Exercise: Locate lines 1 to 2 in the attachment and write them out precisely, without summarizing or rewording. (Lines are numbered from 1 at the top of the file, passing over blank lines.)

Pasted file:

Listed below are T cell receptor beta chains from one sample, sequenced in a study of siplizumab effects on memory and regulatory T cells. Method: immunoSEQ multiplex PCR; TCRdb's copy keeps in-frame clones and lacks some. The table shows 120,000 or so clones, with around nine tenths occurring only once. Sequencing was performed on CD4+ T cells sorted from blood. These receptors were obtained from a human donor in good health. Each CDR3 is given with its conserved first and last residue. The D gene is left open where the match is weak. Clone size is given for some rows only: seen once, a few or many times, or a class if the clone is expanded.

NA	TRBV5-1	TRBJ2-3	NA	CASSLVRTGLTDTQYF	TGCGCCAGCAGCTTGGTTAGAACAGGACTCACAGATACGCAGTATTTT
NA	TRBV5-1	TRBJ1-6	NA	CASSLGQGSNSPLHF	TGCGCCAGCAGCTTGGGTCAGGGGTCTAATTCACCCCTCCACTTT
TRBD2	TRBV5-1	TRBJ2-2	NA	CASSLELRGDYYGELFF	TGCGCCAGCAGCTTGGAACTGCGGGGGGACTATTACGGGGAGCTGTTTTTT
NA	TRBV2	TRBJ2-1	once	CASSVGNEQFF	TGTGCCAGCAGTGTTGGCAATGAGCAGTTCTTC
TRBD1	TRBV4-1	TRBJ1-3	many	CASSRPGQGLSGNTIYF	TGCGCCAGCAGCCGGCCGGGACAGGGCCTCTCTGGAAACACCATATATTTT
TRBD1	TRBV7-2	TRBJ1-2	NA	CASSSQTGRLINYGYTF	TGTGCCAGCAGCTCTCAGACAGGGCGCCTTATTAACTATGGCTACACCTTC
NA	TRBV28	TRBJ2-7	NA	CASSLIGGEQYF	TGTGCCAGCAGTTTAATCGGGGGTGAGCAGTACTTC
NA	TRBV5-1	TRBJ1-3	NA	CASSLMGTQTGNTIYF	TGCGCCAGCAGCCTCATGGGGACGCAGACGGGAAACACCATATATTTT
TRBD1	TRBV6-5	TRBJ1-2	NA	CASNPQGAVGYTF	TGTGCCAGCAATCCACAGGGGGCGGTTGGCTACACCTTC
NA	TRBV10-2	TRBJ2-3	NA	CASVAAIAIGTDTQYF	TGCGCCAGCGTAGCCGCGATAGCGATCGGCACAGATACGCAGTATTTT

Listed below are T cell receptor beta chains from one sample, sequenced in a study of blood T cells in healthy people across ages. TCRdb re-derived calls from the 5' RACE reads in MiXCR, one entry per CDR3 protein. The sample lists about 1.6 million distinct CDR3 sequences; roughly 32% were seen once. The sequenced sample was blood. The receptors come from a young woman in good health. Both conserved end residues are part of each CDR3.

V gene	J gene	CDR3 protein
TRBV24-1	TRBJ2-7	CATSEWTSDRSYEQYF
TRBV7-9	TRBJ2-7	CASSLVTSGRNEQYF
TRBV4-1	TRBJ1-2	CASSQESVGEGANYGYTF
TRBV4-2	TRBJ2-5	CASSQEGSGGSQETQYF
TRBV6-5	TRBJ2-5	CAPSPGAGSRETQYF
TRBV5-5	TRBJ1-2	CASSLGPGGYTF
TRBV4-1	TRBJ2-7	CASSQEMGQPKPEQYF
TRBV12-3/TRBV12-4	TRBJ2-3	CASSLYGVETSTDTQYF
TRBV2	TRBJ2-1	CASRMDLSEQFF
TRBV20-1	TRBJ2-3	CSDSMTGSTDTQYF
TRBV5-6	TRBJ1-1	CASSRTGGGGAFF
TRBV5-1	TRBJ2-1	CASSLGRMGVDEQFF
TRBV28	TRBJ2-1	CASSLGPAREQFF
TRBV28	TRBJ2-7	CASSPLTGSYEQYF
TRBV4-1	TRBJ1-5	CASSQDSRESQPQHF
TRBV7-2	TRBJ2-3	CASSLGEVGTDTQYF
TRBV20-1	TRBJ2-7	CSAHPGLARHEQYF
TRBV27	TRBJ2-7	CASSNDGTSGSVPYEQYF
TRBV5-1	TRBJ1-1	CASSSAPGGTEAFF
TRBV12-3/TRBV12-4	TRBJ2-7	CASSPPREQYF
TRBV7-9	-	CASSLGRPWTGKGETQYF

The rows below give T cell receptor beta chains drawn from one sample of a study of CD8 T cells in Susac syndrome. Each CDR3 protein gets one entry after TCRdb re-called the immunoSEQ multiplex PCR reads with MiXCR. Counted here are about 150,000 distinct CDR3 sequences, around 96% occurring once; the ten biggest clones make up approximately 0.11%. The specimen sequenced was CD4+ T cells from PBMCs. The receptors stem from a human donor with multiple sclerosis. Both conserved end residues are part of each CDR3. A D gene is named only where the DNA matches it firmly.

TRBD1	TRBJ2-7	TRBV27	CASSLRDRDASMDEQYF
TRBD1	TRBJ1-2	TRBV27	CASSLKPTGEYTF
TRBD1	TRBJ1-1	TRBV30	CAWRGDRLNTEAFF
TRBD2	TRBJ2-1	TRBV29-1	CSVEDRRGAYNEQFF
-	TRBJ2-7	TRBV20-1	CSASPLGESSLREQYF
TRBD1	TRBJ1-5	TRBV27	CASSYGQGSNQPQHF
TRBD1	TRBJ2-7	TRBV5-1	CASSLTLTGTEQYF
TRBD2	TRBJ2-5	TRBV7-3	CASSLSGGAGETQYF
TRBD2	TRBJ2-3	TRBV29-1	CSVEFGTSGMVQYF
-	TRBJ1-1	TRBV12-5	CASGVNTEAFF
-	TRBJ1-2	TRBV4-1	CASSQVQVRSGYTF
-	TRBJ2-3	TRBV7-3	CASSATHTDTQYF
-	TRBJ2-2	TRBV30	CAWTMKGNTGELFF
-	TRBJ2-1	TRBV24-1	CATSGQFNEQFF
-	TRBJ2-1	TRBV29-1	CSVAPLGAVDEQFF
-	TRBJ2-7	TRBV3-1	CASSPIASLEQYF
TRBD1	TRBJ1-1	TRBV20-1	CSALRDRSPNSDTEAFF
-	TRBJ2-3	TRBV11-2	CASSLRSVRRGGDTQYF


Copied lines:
Listed below are T cell receptor beta chains from one sample, sequenced in a study of siplizumab effects on memory and regulatory T cells. Method: immunoSEQ multiplex PCR; TCRdb's copy keeps in-frame clones and lacks some. The table shows 120,000 or so clones, with around nine tenths occurring only once. Sequencing was performed on CD4+ T cells sorted from blood. These receptors were obtained from a human donor in good health. Each CDR3 is given with its conserved first and last residue. The D gene is left open where the match is weak. Clone size is given for some rows only: seen once, a few or many times, or a class if the clone is expanded.

NA	TRBV5-1	TRBJ2-3	NA	CASSLVRTGLTDTQYF	TGCGCCAGCAGCTTGGTTAGAACAGGACTCACAGATACGCAGTATTTT